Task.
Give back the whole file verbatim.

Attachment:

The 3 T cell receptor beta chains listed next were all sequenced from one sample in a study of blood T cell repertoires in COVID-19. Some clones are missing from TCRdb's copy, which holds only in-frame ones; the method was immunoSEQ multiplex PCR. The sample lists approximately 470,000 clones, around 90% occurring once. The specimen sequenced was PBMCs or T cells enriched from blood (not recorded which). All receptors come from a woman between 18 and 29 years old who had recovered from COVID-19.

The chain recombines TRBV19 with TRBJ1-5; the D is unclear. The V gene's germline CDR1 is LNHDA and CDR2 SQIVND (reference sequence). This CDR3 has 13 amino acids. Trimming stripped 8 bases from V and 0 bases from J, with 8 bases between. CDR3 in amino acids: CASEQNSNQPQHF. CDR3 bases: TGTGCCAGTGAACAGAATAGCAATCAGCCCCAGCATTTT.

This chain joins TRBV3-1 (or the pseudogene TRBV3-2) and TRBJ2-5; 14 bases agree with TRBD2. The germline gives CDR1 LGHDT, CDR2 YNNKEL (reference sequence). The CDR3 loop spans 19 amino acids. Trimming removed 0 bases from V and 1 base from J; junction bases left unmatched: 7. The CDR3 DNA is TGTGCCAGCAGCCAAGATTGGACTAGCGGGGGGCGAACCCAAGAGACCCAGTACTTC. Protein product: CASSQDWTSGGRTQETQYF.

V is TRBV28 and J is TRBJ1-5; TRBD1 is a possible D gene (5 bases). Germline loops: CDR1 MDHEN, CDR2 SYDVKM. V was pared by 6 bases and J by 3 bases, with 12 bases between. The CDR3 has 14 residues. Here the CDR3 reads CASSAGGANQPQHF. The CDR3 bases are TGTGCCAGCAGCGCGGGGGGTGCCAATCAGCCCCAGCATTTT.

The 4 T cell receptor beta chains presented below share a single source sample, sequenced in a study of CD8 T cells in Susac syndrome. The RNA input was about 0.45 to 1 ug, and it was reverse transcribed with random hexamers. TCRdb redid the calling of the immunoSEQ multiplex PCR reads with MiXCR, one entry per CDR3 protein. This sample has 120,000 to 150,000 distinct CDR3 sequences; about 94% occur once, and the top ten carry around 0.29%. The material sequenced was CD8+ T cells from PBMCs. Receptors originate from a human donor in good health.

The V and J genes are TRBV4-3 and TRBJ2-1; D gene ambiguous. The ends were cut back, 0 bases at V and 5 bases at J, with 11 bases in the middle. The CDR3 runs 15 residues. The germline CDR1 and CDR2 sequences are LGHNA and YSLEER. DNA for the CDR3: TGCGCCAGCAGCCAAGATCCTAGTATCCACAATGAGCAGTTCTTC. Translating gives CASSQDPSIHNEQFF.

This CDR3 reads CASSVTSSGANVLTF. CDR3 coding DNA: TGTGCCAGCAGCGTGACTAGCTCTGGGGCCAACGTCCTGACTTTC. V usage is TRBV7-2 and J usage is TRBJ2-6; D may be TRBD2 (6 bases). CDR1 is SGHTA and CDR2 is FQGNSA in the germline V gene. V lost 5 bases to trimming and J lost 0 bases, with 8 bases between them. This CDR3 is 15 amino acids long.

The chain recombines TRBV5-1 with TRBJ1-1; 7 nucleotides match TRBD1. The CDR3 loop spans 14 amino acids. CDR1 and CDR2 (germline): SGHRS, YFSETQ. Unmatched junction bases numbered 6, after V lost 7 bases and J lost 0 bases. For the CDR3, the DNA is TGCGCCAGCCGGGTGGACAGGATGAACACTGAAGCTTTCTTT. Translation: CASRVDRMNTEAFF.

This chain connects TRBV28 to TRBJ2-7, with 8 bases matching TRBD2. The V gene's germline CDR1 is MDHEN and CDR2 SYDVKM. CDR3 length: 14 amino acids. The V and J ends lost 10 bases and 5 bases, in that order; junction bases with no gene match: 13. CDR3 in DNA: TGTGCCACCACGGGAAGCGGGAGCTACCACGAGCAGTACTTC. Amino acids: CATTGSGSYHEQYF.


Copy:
The 3 T cell receptor beta chains listed next were all sequenced from one sample in a study of blood T cell repertoires in COVID-19. Some clones are missing from TCRdb's copy, which holds only in-frame ones; the method was immunoSEQ multiplex PCR. The sample lists approximately 470,000 clones, around 90% occurring once. The specimen sequenced was PBMCs or T cells enriched from blood (not recorded which). All receptors come from a woman between 18 and 29 years old who had recovered from COVID-19.

The chain recombines TRBV19 with TRBJ1-5; the D is unclear. The V gene's germline CDR1 is LNHDA and CDR2 SQIVND (reference sequence). This CDR3 has 13 amino acids. Trimming stripped 8 bases from V and 0 bases from J, with 8 bases between. CDR3 in amino acids: CASEQNSNQPQHF. CDR3 bases: TGTGCCAGTGAACAGAATAGCAATCAGCCCCAGCATTTT.

This chain joins TRBV3-1 (or the pseudogene TRBV3-2) and TRBJ2-5; 14 bases agree with TRBD2. The germline gives CDR1 LGHDT, CDR2 YNNKEL (reference sequence). The CDR3 loop spans 19 amino acids. Trimming removed 0 bases from V and 1 base from J; junction bases left unmatched: 7. The CDR3 DNA is TGTGCCAGCAGCCAAGATTGGACTAGCGGGGGGCGAACCCAAGAGACCCAGTACTTC. Protein product: CASSQDWTSGGRTQETQYF.

V is TRBV28 and J is TRBJ1-5; TRBD1 is a possible D gene (5 bases). Germline loops: CDR1 MDHEN, CDR2 SYDVKM. V was pared by 6 bases and J by 3 bases, with 12 bases between. The CDR3 has 14 residues. Here the CDR3 reads CASSAGGANQPQHF. The CDR3 bases are TGTGCCAGCAGCGCGGGGGGTGCCAATCAGCCCCAGCATTTT.

The 4 T cell receptor beta chains presented below share a single source sample, sequenced in a study of CD8 T cells in Susac syndrome. The RNA input was about 0.45 to 1 ug, and it was reverse transcribed with random hexamers. TCRdb redid the calling of the immunoSEQ multiplex PCR reads with MiXCR, one entry per CDR3 protein. This sample has 120,000 to 150,000 distinct CDR3 sequences; about 94% occur once, and the top ten carry around 0.29%. The material sequenced was CD8+ T cells from PBMCs. Receptors originate from a human donor in good health.

The V and J genes are TRBV4-3 and TRBJ2-1; D gene ambiguous. The ends were cut back, 0 bases at V and 5 bases at J, with 11 bases in the middle. The CDR3 runs 15 residues. The germline CDR1 and CDR2 sequences are LGHNA and YSLEER. DNA for the CDR3: TGCGCCAGCAGCCAAGATCCTAGTATCCACAATGAGCAGTTCTTC. Translating gives CASSQDPSIHNEQFF.

This CDR3 reads CASSVTSSGANVLTF. CDR3 coding DNA: TGTGCCAGCAGCGTGACTAGCTCTGGGGCCAACGTCCTGACTTTC. V usage is TRBV7-2 and J usage is TRBJ2-6; D may be TRBD2 (6 bases). CDR1 is SGHTA and CDR2 is FQGNSA in the germline V gene. V lost 5 bases to trimming and J lost 0 bases, with 8 bases between them. This CDR3 is 15 amino acids long.

The chain recombines TRBV5-1 with TRBJ1-1; 7 nucleotides match TRBD1. The CDR3 loop spans 14 amino acids. CDR1 and CDR2 (germline): SGHRS, YFSETQ. Unmatched junction bases numbered 6, after V lost 7 bases and J lost 0 bases. For the CDR3, the DNA is TGCGCCAGCCGGGTGGACAGGATGAACACTGAAGCTTTCTTT. Translation: CASRVDRMNTEAFF.

This chain connects TRBV28 to TRBJ2-7, with 8 bases matching TRBD2. The V gene's germline CDR1 is MDHEN and CDR2 SYDVKM. CDR3 length: 14 amino acids. The V and J ends lost 10 bases and 5 bases, in that order; junction bases with no gene match: 13. CDR3 in DNA: TGTGCCACCACGGGAAGCGGGAGCTACCACGAGCAGTACTTC. Amino acids: CATTGSGSYHEQYF.